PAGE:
All this restarts with full stamina after New Year’s eve. Both the question of what I will make out of this year, and the understanding that the time and place to make something good are totally arbitrary, collide and, if nothing else, emphasize the inescapable difficulties that we are thrust into. Its all going too fast as it is. I need a minute. Let me just breathe and hope to god the shit from last year doesn’t carry over and take shape again.

I chose to go in blind, because I think learning of yet another beloved musician’s or actor’s death or a story of the new president-elect will conjure up the bias of “here we go again” in that vein sense. So while I’m somewhat uncorrupted with whatever is currently happening, if I can convey a general sense of what I think should be the case for this new start prior to the year filling itself with continued drama, I think I can get through this well enough.

Every year I can’t help but think of the desperation and bickering that must go on in the media companies and figures responsible for providing the cultural condition of a step in time. The friction and combination of ideas in an effort to appear viable and worthy of the stature they have, to give to those waiting the attitude to follow or the new human clay to mold something out of. Their desperation, the newly found stress of this generation that haunts every one in their time in the sun, is bleeding through when the pressures on every side close in. This does two things: renders the previous product obsolete or at least dated, and gives the idea for the next. A statement or movement runs its course and lays the way for its inheritor.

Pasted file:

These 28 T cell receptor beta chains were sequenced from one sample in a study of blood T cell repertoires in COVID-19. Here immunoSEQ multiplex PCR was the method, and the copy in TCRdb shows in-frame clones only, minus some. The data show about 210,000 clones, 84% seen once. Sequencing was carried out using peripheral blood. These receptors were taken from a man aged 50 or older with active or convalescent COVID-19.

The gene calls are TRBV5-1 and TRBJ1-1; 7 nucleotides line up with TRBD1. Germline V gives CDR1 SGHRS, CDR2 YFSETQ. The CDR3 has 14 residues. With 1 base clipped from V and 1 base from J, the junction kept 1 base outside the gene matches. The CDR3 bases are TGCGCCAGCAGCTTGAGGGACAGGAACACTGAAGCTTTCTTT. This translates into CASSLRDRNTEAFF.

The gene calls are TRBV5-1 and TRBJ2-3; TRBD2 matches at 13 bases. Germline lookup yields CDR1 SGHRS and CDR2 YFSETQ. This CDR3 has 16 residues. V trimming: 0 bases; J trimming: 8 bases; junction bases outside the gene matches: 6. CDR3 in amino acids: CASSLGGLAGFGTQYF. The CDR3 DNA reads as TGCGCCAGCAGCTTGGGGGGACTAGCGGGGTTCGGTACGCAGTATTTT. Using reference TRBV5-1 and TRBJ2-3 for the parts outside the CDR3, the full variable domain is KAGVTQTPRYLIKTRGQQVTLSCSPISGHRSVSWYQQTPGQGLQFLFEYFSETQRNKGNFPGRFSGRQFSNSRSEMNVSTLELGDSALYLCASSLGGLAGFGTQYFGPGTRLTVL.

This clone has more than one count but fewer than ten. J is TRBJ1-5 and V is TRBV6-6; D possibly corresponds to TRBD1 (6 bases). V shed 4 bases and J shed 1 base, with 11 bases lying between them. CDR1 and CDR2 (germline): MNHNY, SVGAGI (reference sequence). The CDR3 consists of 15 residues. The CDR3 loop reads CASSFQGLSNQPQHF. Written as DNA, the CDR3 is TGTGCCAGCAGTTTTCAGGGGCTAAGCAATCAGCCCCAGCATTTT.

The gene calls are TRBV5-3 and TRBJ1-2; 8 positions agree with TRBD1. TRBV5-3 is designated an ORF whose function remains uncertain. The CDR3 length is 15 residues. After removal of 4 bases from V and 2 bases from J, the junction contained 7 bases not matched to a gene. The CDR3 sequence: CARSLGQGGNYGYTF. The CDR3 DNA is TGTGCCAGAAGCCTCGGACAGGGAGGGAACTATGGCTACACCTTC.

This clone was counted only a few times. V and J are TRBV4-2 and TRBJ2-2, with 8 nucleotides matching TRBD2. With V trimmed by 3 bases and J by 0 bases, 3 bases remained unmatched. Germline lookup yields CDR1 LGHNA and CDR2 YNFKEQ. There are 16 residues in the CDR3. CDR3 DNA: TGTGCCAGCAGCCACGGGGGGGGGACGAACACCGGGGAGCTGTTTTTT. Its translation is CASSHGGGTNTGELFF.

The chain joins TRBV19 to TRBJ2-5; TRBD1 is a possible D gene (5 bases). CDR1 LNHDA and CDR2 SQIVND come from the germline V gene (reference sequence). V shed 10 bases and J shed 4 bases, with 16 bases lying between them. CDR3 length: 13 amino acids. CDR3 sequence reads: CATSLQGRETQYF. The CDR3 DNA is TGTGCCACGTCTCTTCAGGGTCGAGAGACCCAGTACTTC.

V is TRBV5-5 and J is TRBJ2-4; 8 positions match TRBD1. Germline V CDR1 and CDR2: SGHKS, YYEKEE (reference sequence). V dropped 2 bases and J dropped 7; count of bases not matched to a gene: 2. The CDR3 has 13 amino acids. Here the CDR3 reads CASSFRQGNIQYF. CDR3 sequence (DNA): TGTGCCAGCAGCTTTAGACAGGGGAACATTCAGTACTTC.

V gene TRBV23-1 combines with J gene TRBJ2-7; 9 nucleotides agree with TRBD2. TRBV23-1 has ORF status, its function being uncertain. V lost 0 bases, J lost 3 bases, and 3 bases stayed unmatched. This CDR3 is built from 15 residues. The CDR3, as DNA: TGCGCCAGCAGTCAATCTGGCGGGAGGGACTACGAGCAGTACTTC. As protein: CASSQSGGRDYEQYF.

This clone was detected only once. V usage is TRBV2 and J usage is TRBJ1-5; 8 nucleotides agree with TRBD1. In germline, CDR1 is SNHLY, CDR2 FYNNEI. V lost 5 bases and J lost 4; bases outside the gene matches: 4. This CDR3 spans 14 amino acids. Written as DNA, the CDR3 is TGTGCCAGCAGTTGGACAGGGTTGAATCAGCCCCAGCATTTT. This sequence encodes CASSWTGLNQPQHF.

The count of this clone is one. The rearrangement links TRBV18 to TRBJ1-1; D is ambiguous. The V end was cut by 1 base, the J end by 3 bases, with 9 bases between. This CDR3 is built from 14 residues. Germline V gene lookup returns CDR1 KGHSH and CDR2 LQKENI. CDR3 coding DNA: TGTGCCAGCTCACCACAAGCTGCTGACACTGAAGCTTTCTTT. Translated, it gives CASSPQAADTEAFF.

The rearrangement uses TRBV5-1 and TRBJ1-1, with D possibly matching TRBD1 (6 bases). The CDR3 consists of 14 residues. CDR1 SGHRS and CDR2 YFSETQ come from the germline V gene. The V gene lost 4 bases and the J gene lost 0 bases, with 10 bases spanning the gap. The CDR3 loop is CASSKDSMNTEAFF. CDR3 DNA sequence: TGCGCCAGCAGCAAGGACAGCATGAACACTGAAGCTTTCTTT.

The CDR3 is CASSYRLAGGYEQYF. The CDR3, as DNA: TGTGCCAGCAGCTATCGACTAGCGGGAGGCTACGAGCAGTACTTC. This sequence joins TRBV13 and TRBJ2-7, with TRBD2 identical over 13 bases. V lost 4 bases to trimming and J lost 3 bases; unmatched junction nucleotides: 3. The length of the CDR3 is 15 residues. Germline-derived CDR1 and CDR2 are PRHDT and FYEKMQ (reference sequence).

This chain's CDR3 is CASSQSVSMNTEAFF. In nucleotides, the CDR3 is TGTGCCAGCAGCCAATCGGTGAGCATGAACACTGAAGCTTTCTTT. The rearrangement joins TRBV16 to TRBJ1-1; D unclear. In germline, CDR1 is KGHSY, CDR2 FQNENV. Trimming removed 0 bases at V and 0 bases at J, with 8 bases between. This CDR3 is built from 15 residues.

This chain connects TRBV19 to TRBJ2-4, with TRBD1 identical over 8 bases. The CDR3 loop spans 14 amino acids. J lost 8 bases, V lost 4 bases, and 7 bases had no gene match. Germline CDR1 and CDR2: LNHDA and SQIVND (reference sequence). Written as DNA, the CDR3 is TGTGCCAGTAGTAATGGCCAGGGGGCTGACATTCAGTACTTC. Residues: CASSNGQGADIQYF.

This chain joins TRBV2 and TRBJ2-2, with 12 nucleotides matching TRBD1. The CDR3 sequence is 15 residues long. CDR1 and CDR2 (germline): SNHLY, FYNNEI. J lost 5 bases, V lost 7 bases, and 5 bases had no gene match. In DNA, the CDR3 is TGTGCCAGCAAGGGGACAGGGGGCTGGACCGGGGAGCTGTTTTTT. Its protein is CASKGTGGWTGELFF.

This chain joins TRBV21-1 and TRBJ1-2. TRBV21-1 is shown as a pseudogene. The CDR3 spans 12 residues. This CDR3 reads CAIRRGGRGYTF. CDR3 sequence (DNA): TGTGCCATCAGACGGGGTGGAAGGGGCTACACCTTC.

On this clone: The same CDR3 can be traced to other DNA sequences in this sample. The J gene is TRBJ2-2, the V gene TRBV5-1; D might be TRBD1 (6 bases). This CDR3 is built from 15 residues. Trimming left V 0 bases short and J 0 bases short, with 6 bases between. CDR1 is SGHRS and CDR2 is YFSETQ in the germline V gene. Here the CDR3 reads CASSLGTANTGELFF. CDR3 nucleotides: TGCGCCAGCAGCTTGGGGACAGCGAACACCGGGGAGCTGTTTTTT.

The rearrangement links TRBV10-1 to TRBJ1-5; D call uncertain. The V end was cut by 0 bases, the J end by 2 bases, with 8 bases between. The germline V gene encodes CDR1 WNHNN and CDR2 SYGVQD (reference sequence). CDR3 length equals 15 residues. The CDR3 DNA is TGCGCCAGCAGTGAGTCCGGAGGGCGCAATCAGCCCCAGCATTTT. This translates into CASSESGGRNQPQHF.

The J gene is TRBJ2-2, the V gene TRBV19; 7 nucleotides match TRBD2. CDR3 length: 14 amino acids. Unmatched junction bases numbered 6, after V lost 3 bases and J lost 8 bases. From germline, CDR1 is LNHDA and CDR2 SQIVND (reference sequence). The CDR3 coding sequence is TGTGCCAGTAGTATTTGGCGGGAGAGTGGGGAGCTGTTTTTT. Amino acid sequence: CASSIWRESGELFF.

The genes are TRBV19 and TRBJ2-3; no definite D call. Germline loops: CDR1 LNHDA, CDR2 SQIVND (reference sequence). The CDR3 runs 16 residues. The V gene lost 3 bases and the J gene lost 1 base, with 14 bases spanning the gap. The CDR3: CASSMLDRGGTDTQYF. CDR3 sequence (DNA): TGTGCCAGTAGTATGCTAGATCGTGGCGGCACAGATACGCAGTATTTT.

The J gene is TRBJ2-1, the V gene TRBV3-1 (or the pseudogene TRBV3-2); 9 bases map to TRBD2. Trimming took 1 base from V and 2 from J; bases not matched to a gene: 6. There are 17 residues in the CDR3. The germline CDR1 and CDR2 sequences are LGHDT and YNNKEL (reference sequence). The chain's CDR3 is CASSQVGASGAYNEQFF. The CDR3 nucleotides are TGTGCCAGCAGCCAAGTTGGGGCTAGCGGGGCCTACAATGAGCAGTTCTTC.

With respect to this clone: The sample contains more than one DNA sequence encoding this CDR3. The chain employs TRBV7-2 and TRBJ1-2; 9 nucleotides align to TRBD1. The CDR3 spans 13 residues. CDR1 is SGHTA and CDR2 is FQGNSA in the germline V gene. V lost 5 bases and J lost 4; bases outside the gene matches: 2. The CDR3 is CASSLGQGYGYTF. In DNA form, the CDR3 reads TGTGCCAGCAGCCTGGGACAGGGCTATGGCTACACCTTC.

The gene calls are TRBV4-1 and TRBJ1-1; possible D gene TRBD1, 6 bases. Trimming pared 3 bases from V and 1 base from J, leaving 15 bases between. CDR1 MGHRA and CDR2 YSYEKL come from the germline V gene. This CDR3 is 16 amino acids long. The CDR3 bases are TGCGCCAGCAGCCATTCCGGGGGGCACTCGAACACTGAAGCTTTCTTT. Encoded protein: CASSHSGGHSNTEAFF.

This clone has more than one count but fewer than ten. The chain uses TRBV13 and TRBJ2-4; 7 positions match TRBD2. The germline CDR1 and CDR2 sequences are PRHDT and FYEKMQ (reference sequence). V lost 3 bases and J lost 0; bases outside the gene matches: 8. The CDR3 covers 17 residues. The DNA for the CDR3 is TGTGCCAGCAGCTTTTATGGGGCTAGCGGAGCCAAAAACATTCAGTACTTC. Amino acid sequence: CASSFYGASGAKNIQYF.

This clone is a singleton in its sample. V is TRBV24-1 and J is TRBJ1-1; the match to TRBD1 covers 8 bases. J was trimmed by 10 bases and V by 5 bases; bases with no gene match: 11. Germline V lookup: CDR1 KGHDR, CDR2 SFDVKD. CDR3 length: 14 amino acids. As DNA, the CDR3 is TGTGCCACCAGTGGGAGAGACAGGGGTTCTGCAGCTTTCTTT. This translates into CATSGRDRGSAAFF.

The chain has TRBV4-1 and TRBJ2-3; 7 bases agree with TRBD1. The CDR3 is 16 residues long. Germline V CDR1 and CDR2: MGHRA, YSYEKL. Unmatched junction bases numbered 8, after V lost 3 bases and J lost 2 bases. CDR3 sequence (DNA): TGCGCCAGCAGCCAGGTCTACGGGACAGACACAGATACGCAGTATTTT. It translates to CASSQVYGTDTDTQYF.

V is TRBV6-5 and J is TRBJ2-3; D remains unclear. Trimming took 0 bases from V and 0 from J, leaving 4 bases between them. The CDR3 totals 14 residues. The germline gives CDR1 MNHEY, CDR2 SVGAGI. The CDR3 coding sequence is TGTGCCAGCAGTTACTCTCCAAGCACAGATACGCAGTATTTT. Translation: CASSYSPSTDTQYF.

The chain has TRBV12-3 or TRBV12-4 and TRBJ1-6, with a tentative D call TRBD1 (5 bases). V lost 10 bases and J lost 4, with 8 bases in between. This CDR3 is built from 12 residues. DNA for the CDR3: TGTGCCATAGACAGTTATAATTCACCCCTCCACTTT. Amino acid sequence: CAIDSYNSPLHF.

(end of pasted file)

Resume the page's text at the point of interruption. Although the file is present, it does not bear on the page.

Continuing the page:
I have some issues with this model. Although I generally approach problems in a linear manner, the linear order of finding the new approach is just that; the new approach… for the next approach. The distraction on itself takes over any attempt at bettering social life.

What good are new developments in anything if they’ll simply become part of the zeitgeist, and dismantled in a few decade’s time? Why do we pursue things we’ll just get tired of before we have time to rejoice? If we can’t make up our minds on principles which will remain and adapt to every smaller development throughout time, what good is there in rewinding our anger to redo what could have been done and over with a century ago?

The process is one of passion, not urgency. Each generation hates itself for being socially stagnant or sedated by individual comforts as injustice continues unscathed. But its action is simply for action alone than for urgency: the historical obligation to find something to be angry about and develop new ideas to follow, because their parents and grandparents did the same, so consequently so must they. Expand or die is the implication: manufactured and forced, blindly hurried to the next checkpoint. If these people truly care about doing things differently and expanding reality, why don’t they consider the very framework in which they do things? Why don’t we consider when or if we will be able to stop and actually be satisfied?